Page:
A History of the Omaha Presbyterian Theological Seminary in North Omaha

Omaha Presbyterian Theological Seminary, Florence Boulevard, Kountze Place neighborhood, North Omaha, Nebraska

From its establishment in the 1850s, North Omaha was a hotbed of Presbyterianism. In the 50 years after the community started, there were at least a half-dozen congregations started. After local church officials started a local seminary in the 1890s, they decided to build a massive new facility. Choosing a parcel in the Kountze Place neighborhood at Florence Boulevard and Emmet Street, the constructed a massive brick school on a 5-acre plot. This is a history of the Presbyterian Theological Seminary located at 3033 North 21st Street in the Kountze Place neighborhood of North Omaha from from 1902 to 1943.

Omaha Presbyterian Theological Seminary, 3033 N. 21st St., North Omaha, Nebraska
This was the Omaha Presbyterian Theological Seminary located in North Omaha at 3303 North 21st Street from 1904 to 1943. Key: 1. Seminary building, 1926; 2. Seminary building, 1906; 3. the The Vanderburgh House circa 1926; 4. Graduates, 1930; Dormitory room, 1916; 6. Lawn off Florence Blvd, 1926; Faculty, 1924; 8. Student lounge, 1914; 9. Entrance, 1926.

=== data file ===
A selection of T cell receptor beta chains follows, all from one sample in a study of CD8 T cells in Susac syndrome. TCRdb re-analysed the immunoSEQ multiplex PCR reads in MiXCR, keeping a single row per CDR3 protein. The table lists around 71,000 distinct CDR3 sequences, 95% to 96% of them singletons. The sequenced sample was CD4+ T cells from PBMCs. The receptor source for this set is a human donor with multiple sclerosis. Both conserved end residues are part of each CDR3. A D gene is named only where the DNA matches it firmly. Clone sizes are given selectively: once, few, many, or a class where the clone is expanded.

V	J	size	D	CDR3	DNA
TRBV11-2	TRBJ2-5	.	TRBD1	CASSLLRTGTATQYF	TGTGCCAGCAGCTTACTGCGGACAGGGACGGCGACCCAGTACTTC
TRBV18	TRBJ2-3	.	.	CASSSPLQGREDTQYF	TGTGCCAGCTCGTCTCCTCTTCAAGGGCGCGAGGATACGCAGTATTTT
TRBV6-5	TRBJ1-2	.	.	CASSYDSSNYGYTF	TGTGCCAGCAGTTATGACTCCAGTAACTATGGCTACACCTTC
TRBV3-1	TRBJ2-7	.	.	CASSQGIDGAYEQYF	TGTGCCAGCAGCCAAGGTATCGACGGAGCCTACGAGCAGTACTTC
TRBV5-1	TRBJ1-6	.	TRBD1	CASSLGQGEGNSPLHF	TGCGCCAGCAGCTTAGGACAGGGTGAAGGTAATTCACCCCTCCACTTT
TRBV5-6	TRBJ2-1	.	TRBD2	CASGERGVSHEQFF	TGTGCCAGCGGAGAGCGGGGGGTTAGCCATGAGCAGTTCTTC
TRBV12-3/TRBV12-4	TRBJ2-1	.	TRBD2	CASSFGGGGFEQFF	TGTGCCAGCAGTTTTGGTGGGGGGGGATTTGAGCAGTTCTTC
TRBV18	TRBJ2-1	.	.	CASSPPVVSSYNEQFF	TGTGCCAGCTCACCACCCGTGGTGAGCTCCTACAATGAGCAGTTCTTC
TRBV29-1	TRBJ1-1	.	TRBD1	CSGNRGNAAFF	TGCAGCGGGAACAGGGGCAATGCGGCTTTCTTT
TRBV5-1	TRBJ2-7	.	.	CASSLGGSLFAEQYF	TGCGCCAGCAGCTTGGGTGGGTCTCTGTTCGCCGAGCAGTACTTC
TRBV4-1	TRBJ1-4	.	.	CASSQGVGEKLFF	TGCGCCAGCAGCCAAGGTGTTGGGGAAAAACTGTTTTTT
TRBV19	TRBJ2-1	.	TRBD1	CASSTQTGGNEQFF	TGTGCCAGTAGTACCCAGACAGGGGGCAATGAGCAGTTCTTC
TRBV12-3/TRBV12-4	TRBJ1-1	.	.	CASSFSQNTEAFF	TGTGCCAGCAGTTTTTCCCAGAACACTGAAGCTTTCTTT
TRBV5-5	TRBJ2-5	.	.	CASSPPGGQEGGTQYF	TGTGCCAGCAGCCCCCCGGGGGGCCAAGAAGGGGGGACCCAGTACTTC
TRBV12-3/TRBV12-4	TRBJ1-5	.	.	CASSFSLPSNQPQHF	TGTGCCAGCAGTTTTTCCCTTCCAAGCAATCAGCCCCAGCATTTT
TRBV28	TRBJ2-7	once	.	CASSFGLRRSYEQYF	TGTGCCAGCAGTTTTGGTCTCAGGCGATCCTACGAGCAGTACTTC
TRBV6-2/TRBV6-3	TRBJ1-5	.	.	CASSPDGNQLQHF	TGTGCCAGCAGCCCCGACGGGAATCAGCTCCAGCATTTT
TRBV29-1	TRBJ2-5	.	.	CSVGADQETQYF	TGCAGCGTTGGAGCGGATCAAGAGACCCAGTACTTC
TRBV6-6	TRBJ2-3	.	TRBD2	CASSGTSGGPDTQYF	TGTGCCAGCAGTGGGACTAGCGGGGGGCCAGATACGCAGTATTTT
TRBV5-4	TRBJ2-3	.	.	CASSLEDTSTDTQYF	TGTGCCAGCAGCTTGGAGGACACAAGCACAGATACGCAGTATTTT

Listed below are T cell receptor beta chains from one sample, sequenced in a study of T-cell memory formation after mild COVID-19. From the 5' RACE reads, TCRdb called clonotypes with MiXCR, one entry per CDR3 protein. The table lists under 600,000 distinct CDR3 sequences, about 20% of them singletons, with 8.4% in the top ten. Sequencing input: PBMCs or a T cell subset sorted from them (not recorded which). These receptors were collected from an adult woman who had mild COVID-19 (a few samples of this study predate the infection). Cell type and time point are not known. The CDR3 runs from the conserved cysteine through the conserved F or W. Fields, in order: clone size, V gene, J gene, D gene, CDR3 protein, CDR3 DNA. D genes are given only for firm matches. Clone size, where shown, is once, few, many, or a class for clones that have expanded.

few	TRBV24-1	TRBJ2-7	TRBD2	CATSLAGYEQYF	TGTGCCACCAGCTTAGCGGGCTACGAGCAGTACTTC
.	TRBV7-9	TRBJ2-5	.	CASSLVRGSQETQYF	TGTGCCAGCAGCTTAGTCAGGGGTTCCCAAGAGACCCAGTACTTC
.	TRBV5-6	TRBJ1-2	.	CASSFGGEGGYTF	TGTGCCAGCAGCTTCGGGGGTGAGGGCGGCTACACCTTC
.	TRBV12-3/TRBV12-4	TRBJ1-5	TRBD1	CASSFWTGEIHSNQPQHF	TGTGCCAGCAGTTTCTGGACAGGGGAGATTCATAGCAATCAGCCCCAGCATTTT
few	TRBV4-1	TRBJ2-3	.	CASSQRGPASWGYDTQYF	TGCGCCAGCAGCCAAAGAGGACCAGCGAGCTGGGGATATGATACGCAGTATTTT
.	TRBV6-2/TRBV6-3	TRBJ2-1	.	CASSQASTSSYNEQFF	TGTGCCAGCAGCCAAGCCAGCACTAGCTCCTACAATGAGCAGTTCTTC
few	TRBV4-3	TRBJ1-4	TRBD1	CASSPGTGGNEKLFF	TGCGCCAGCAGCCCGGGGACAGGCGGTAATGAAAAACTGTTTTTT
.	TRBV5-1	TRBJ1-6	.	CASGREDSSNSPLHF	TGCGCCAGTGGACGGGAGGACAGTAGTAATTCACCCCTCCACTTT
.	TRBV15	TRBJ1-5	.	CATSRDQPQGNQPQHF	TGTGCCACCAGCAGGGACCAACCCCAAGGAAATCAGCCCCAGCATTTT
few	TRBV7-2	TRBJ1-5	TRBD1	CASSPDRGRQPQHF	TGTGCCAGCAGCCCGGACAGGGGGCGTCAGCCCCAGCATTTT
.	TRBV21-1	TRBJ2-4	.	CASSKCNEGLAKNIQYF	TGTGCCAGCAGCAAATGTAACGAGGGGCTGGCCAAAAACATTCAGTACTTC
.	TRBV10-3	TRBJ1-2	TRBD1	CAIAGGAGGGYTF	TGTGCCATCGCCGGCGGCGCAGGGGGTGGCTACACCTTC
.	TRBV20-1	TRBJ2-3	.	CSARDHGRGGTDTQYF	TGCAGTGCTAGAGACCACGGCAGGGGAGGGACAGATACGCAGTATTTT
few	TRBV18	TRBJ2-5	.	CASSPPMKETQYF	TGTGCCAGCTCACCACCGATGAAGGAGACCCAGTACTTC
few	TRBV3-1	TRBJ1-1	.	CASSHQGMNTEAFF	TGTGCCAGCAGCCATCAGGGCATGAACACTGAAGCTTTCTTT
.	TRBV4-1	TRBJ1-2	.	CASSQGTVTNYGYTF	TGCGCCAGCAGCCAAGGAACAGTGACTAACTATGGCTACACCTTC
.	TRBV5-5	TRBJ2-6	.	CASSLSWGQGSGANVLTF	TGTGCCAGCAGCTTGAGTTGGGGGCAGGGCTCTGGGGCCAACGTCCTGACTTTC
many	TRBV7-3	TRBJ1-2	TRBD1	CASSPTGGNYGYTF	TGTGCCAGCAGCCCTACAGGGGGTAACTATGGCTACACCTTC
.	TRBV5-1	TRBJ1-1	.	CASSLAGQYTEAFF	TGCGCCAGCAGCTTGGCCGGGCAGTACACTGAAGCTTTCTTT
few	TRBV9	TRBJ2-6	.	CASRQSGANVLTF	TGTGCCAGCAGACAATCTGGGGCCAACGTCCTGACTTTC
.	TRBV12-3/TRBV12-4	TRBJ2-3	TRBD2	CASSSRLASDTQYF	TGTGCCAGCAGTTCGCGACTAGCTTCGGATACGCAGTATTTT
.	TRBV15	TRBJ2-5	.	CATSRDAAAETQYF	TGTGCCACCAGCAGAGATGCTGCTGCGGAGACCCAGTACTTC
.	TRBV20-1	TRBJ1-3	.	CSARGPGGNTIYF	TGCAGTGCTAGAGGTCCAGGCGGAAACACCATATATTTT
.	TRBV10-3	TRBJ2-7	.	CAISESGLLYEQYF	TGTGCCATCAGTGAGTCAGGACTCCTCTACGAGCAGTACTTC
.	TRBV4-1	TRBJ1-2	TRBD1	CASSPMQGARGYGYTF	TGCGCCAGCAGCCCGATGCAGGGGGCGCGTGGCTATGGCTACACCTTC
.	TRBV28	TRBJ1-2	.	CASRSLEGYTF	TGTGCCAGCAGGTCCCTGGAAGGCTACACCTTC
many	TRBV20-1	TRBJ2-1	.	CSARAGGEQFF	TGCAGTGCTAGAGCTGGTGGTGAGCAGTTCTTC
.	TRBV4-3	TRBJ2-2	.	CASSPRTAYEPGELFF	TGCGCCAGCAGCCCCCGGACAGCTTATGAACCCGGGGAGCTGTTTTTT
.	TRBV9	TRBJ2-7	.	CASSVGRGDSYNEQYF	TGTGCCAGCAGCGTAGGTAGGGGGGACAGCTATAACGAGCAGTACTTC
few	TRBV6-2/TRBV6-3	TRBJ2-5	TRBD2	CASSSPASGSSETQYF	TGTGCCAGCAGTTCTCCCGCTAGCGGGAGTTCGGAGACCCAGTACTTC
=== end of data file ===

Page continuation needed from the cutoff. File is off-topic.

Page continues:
In the late 1880s, the state of Nebraska was bursting with production. New farms established during the previous twenty years became lush with crops, towns and villages were growing across the state, and the main cities were booming with success. Omaha was advertised as “The Gateway to the West”, drawing settlers from the East with promises of lush growing farms and endless prosperity.

Omaha Presbyterian Theological Seminary advertisement
This is an early ad for the Omaha Presbyterian Theological Seminary.

In the first three decades of the city’s growth, Omaha became well-churched. Despite its reputation for being a “wide open” city where anything goes, the city was actually a work-a-week place where you’d put in your five days, party Saturday night, go to church on Sunday, and then start over on Monday. When they went to church, they tithed well and helped many institutions grow throughout their city.

The Presbyterians were one of the congregations that grew along with Omaha. Arriving soon after the city’s founders, the first Presbyterian church in Omaha was opened in 1856. Over the next 25 years, more than 100 Presbyterian churches were founded in towns and cities across Nebraska. Their buildings became institutions for the faithful, for their communities and for the culture of the state. However, educating enough pastors to lead these flocks was becoming a challenge.

Filling a Need

This is a picture of Omaha Second Presbyterian Church that later became B'nai Jacob Anshe Sholem, once located at North 24th and Nicholas Streets.